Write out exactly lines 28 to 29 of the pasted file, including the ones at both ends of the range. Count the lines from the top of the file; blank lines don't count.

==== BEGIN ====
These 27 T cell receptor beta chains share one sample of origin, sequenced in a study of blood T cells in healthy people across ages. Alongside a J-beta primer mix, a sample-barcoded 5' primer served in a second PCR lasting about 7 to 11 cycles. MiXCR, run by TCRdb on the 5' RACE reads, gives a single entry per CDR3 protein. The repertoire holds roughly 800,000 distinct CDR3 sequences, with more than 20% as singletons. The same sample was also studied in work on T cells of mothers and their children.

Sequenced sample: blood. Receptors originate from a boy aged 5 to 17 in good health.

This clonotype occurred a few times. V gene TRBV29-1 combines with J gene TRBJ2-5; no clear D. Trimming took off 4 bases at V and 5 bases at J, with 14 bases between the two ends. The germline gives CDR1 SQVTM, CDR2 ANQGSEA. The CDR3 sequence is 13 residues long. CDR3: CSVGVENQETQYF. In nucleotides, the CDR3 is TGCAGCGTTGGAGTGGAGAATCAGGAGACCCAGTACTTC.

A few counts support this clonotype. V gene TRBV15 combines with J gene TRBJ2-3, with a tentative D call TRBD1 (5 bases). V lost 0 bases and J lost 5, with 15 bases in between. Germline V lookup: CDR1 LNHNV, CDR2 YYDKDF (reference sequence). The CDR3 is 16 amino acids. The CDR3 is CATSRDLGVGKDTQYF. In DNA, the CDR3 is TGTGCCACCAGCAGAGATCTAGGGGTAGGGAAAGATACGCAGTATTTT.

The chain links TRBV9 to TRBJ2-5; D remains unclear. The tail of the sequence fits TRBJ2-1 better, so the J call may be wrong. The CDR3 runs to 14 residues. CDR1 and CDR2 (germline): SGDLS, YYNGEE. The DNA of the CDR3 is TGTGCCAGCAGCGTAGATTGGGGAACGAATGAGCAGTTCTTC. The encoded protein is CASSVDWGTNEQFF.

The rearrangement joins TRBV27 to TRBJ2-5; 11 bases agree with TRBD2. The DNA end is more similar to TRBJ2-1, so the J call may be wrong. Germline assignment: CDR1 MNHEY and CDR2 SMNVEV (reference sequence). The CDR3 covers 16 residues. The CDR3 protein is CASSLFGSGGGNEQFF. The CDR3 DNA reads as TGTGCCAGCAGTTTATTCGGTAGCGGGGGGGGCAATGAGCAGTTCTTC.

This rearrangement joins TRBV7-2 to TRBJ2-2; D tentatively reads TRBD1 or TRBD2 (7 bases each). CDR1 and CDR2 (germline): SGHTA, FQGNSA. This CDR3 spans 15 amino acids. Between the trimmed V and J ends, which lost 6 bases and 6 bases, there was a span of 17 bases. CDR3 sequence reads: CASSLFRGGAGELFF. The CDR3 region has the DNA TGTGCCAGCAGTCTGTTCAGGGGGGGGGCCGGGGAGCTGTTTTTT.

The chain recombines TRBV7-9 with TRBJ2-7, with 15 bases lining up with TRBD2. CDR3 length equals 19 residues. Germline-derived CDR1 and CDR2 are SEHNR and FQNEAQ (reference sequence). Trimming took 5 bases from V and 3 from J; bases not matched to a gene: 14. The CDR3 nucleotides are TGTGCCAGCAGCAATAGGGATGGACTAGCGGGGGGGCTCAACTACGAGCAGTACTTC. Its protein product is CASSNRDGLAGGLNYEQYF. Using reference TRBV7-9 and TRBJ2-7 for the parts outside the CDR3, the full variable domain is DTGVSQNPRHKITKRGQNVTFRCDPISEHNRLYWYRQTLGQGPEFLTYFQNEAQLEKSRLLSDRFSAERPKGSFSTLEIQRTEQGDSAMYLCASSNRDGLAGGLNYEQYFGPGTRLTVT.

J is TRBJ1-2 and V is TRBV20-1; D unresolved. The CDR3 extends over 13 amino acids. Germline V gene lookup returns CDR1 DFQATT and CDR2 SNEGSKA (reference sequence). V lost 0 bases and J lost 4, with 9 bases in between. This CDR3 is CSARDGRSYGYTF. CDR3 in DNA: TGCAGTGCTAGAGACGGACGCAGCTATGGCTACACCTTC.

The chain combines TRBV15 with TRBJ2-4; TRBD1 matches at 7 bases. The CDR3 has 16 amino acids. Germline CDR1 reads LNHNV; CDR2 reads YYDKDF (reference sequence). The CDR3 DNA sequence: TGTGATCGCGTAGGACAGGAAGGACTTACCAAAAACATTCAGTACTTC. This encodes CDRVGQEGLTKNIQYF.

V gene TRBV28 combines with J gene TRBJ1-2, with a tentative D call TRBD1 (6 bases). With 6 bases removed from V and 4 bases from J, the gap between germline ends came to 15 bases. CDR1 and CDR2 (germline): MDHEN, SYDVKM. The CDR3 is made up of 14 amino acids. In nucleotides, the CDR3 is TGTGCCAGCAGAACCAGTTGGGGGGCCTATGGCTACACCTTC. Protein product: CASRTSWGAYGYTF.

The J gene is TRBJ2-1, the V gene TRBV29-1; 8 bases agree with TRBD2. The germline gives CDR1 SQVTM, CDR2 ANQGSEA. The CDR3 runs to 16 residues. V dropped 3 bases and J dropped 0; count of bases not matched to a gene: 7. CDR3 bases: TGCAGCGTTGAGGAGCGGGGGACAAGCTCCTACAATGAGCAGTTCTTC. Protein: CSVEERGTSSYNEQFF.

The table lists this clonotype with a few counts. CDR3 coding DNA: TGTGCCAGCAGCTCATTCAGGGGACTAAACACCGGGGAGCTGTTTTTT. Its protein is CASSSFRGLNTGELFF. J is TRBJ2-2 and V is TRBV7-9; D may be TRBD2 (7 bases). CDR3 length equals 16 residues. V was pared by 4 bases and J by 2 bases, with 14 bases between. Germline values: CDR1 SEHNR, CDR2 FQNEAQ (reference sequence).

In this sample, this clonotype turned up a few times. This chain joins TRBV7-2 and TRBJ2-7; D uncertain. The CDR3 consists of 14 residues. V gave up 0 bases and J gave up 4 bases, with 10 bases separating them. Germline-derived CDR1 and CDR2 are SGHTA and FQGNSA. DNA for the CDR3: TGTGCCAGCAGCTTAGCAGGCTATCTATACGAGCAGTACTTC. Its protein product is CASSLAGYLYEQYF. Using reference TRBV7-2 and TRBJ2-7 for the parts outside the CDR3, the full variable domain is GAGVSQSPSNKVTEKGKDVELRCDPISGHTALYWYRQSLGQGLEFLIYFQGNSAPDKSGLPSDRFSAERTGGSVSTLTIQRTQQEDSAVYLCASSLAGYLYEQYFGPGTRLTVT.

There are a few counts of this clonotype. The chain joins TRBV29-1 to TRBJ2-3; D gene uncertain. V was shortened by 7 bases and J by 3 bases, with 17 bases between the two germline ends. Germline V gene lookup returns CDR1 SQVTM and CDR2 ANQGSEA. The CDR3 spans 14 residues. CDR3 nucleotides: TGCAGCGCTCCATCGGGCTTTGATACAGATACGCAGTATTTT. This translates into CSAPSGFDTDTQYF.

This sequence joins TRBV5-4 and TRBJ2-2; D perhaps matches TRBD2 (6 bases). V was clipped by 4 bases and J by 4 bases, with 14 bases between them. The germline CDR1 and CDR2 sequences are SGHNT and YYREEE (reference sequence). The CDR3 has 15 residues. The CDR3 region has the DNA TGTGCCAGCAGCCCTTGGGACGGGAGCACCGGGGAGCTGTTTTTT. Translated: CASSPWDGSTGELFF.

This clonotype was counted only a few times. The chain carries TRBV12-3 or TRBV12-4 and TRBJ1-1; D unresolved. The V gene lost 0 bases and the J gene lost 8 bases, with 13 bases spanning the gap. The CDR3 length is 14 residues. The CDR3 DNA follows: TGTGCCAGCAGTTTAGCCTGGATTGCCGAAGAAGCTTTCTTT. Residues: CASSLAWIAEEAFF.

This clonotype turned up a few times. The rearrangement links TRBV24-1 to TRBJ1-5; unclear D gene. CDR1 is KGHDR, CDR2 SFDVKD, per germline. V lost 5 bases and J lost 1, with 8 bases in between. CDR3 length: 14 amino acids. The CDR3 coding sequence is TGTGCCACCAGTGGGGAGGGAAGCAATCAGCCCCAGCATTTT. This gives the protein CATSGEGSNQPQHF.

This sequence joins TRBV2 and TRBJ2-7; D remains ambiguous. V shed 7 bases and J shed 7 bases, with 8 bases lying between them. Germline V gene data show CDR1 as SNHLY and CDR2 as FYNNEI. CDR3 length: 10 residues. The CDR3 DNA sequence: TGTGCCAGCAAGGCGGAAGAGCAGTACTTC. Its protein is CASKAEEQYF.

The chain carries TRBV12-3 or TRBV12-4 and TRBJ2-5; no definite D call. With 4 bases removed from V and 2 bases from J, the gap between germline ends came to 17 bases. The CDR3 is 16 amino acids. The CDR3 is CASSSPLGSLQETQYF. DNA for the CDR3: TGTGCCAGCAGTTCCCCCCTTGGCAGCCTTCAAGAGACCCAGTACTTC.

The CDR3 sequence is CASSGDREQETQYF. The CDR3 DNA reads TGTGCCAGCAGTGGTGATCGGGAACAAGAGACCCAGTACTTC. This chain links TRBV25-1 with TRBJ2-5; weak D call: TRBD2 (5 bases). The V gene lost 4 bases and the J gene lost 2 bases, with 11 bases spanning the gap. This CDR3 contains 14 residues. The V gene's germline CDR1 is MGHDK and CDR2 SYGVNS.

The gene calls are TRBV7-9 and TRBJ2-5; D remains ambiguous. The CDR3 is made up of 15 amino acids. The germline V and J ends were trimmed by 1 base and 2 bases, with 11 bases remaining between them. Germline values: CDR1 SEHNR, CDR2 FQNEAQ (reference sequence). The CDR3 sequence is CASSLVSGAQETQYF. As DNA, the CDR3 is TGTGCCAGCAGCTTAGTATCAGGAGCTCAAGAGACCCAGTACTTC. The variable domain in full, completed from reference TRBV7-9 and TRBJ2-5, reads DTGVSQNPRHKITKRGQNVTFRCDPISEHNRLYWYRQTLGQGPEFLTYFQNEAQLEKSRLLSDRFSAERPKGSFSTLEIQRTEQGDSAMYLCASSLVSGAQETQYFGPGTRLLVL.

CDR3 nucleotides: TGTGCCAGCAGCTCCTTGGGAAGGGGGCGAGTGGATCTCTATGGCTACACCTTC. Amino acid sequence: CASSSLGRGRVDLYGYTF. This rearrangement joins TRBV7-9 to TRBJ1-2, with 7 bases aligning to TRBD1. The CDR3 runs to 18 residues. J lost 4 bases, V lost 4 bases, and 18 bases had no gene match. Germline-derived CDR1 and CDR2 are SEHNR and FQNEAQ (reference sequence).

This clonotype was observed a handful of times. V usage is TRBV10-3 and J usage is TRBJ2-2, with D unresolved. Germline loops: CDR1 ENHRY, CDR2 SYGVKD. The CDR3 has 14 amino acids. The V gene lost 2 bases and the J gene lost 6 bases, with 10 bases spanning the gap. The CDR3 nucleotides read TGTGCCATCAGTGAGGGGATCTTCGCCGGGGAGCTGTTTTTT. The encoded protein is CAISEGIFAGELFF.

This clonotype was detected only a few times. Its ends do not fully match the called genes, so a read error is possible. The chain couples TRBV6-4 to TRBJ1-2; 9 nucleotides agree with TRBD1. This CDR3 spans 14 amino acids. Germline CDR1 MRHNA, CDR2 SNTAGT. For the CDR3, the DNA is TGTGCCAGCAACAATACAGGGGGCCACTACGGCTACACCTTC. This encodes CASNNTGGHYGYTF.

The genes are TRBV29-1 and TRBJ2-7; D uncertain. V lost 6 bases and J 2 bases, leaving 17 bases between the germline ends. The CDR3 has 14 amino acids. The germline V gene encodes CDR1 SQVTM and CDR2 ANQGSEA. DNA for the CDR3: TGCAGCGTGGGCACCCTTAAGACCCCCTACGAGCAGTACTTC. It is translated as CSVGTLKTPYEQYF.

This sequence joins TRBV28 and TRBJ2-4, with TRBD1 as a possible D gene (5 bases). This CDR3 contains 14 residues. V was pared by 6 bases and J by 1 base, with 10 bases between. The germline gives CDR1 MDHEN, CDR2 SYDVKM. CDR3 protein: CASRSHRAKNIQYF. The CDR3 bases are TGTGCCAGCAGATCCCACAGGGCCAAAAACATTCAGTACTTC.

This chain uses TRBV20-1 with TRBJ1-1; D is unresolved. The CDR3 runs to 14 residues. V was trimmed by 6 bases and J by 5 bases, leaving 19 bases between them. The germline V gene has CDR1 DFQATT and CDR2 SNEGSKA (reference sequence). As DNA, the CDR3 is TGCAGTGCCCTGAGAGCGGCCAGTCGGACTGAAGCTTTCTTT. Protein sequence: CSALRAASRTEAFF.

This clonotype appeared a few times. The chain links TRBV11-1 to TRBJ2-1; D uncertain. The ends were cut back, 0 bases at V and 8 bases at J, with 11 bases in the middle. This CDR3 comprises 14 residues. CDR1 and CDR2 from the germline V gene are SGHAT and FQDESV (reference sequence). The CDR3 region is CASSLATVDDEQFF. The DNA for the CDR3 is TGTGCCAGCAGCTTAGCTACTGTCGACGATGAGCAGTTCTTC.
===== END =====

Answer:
This chain uses TRBV20-1 with TRBJ1-1; D is unresolved. The CDR3 runs to 14 residues. V was trimmed by 6 bases and J by 5 bases, leaving 19 bases between them. The germline V gene has CDR1 DFQATT and CDR2 SNEGSKA (reference sequence). As DNA, the CDR3 is TGCAGTGCCCTGAGAGCGGCCAGTCGGACTGAAGCTTTCTTT. Protein sequence: CSALRAASRTEAFF.

This clonotype appeared a few times. The chain links TRBV11-1 to TRBJ2-1; D uncertain. The ends were cut back, 0 bases at V and 8 bases at J, with 11 bases in the middle. This CDR3 comprises 14 residues. CDR1 and CDR2 from the germline V gene are SGHAT and FQDESV (reference sequence). The CDR3 region is CASSLATVDDEQFF. The DNA for the CDR3 is TGTGCCAGCAGCTTAGCTACTGTCGACGATGAGCAGTTCTTC.